A Mutagenic and Biological Study of Rat Insulin-Like Growth Factor-Binding Protein-2

Bramani, Silvia (1999) A Mutagenic and Biological Study of Rat Insulin-Like Growth Factor-Binding Protein-2. PhD thesis, University of Glasgow.

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We have undertaken a mutagenic and cell biological study of the properties of the rat insulin like growth factor binding protein-2 (IGFBP-2). This 32kDa protein belongs to a family of six high affinity IGFBPs (IGFBP 1-6) which are well characterised in both rodents and humans. In initial studies we mutated two highly conserved proline residues in the N-terminal region of IGFBP-2 to create the mutant proteins P20A-IGFBP-2 and P22A-IGFBP-2 and expressed these proteins along with wild type rat IGFBP-2 in the baculovirus/insect cell system. We found that this expression system was able to produce correctly folded, functional rat IGFBP-2 and using solution phase equilibrium binding techniques we demonstrated that the affinity of these mutated proteins for both IGF-I and IGF-II was similar to that of the wild type protein. We conclude that, although highly conserved in all IGFBP species, these proline residues are not involved in the IGF ligand binding site of rat IGFBP-2. In order to investigate the biological functions of IGFBP-2 in the regulation of IGF action we undertook experiments to establish a cell culture model in which the appropriate components of the IGF axis were present to allow such an investigation to take place. In initial experiments we screened several cell lines for the presence of cell or extra-cellular matrix associated IGFBP-2 (a phenomenon which limited reports in the literature had previously described). For one of these cell lines Clone 9 - a cell line derived from rat liver- we demonstrated clearly by Western blotting, ligand blotting and immunoprecipitation the association of IGFBP-2 with the surface of the cell line although experiments to determine the chemical nature of this interaction proved inconclusive. In addition to the demonstration of cell membrane associated IGFBP-2 we also identified the presence of IGF-I receptor on these cells and we were also able to show that these cells secrete IGF-I (but not IGF-II) into the surrounding medium. The identification of these components of the IGF axis in Clone 9 cells encouraged us in biological experiments to examine the possible modulatory role of cell-membrane associated and secreted IGFBP-2 on the modulation of IGF-I activity at the IGF-I receptor. We initially established that Clone 9 cells do indeed respond to exogenous IGF-I both in short term signalling events (acute tyrosine phosphorylation of a 180kDa protein) and in longer term metabolic/mitogenic assays as determined by MTT-formazan dye conversion. Further, we demonstrate, by the use of the IGF-I analogue des(l -3) IGF-I (which does not interact with IGFBPs but retains wild type potency at the IGF-I receptor) that IGF-I activity is inhibited both acutely and in longer term assays by the presence of IGFBP-2. We postulate that the former inhibition may be due to the association of IGFBP-2 with the plasma membrane of Clone 9 cells while the latter may be more related to the accumulation of IGFBP-2 in the conditioned medium. In order to further test and clarify this hypothesis we finally report on some preliminary experiments aimed at stably transfecting Clone 9 cells with sense or antisense IGFBP-2 constructs. Initial characterisation of mixed populations of such cells show no difference in basal growth rates between control, antisense and sense transfected cells although we observed reduced secretion of IGFBP-2 into conditioned medium by antisense transfected cells. We believe that the use of these cells will aid in the clarification of the role of IGFBP-2 in the regulation of the autocrine and perhaps paracrine role of IGF-I. In the final chapter of this thesis we expand on those areas of the current work which we feel would benefit from further research.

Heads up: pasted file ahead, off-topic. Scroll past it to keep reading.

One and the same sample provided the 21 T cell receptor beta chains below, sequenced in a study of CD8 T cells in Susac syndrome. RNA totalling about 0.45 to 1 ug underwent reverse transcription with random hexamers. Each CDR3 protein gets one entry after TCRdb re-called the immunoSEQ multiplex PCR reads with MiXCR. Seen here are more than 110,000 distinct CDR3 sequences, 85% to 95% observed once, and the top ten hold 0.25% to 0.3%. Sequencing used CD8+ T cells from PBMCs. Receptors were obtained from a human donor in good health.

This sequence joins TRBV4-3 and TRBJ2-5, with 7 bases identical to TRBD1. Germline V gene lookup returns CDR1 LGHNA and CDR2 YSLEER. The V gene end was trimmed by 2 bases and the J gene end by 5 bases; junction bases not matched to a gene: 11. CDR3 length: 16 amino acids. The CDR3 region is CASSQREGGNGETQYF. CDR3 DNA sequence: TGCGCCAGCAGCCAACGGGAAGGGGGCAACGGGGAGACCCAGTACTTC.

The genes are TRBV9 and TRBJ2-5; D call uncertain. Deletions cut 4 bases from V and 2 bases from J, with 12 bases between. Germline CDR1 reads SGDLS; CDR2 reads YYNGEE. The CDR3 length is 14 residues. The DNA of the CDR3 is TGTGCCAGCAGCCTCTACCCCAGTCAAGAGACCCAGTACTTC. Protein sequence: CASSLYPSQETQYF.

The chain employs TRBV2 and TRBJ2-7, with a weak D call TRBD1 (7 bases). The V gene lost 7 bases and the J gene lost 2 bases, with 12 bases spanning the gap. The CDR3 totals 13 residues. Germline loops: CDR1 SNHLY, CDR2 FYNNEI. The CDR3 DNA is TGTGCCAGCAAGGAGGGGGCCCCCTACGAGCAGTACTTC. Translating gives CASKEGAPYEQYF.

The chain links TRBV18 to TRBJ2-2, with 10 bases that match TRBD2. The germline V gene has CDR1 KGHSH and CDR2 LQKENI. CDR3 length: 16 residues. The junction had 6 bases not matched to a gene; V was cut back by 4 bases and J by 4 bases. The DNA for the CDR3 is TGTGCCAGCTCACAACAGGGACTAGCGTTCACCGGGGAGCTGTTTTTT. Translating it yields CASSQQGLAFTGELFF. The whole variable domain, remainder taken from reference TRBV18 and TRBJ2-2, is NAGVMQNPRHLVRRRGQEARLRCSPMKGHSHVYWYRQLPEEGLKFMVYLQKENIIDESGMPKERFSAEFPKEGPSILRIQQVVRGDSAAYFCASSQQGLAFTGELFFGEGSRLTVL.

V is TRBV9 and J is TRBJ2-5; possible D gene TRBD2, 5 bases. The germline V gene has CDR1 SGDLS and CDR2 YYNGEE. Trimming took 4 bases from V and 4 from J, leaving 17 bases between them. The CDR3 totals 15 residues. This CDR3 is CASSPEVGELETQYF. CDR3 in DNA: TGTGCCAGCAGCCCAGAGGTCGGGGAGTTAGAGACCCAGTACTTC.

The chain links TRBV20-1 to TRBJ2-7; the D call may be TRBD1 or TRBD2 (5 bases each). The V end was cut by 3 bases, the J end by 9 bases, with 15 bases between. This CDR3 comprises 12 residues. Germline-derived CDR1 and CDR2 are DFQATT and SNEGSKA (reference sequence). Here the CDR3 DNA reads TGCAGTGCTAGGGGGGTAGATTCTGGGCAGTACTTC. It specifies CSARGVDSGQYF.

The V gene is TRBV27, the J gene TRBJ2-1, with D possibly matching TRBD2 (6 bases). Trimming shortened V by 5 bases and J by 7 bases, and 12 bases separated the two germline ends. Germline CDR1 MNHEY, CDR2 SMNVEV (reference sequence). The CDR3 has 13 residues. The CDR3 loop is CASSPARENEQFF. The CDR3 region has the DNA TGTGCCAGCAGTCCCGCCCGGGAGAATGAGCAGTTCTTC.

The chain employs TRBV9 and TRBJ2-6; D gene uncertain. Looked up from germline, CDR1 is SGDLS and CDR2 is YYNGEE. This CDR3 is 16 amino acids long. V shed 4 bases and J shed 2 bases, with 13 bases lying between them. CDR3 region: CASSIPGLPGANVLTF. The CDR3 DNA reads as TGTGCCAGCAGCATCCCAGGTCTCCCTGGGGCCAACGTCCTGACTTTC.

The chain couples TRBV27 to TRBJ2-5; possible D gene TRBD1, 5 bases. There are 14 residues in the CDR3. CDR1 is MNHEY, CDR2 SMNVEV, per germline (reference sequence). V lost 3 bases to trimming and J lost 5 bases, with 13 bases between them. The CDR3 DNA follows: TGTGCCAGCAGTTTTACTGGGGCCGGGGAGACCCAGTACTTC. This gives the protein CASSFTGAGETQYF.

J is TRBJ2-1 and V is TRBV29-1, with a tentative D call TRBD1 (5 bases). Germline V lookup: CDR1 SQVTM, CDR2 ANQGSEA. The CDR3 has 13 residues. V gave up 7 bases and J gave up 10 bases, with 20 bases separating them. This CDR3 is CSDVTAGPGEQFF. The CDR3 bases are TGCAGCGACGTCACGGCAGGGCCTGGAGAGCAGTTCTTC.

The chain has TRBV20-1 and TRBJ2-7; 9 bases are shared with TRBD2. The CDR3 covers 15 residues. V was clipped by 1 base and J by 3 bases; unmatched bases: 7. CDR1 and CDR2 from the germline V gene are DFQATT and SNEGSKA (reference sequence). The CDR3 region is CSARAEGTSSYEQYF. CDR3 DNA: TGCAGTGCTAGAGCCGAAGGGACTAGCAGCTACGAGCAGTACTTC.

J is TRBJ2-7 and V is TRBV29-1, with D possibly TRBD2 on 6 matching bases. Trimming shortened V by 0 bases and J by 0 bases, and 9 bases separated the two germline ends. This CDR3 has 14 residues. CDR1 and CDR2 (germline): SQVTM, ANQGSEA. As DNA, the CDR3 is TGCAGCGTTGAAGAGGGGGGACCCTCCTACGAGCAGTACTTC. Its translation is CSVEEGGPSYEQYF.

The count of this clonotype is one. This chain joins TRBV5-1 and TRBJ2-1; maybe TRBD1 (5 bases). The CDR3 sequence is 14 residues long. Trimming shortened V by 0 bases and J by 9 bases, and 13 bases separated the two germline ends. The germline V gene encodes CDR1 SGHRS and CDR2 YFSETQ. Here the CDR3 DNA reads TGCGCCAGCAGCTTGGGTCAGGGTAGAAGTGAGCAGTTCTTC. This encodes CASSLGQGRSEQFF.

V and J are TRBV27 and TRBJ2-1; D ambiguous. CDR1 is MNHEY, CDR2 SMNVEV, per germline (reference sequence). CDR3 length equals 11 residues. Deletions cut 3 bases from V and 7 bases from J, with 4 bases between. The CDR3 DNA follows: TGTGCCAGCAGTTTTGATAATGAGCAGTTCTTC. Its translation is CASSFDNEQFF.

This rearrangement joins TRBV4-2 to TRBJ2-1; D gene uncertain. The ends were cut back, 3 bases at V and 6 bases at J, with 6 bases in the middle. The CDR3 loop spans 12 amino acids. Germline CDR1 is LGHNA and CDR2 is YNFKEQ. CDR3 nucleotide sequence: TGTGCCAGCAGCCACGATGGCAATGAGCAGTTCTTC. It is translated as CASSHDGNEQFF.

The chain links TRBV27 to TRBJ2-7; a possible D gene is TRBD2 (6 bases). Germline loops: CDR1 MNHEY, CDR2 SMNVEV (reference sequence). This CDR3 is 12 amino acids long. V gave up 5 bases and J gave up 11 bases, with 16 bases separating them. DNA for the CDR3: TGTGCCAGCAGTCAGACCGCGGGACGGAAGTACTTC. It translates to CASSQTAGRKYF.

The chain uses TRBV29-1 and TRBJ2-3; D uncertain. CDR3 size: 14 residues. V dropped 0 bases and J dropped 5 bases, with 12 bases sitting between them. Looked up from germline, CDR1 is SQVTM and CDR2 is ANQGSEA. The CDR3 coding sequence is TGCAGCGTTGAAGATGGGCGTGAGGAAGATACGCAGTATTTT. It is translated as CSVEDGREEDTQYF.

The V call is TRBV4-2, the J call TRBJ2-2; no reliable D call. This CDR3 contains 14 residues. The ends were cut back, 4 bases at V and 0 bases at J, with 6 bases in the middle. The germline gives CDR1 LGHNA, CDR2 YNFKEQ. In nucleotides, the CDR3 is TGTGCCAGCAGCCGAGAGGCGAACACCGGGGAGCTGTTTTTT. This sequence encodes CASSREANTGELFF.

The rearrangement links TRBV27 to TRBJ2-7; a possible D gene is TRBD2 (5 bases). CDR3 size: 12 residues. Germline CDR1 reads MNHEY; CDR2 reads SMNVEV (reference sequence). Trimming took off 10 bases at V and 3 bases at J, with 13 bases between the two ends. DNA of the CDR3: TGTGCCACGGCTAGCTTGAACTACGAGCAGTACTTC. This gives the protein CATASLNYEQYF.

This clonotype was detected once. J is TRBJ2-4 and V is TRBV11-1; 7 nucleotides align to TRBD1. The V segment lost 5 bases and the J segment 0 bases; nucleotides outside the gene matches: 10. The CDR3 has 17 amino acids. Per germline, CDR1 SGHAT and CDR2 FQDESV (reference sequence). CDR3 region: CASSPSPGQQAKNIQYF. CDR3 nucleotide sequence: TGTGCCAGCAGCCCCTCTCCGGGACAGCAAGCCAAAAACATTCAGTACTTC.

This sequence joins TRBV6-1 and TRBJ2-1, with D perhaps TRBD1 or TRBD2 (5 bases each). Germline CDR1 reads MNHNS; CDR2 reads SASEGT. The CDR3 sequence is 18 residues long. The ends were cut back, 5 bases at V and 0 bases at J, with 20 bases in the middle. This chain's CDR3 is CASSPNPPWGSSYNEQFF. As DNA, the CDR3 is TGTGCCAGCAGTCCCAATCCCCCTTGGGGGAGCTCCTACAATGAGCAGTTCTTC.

Item Type: Thesis (PhD)
Qualification Level: Doctoral
Additional Information: Adviser: James Beattie
Keywords: Molecular biology, Cellular biology
Date of Award: 1999
Depositing User: Enlighten Team
Unique ID: glathesis:1999-75914
Copyright: Copyright of this thesis is held by the author.
Date Deposited: 19 Dec 2019 09:15
Last Modified: 19 Dec 2019 09:15
URI: https://theses.gla.ac.uk/id/eprint/75914

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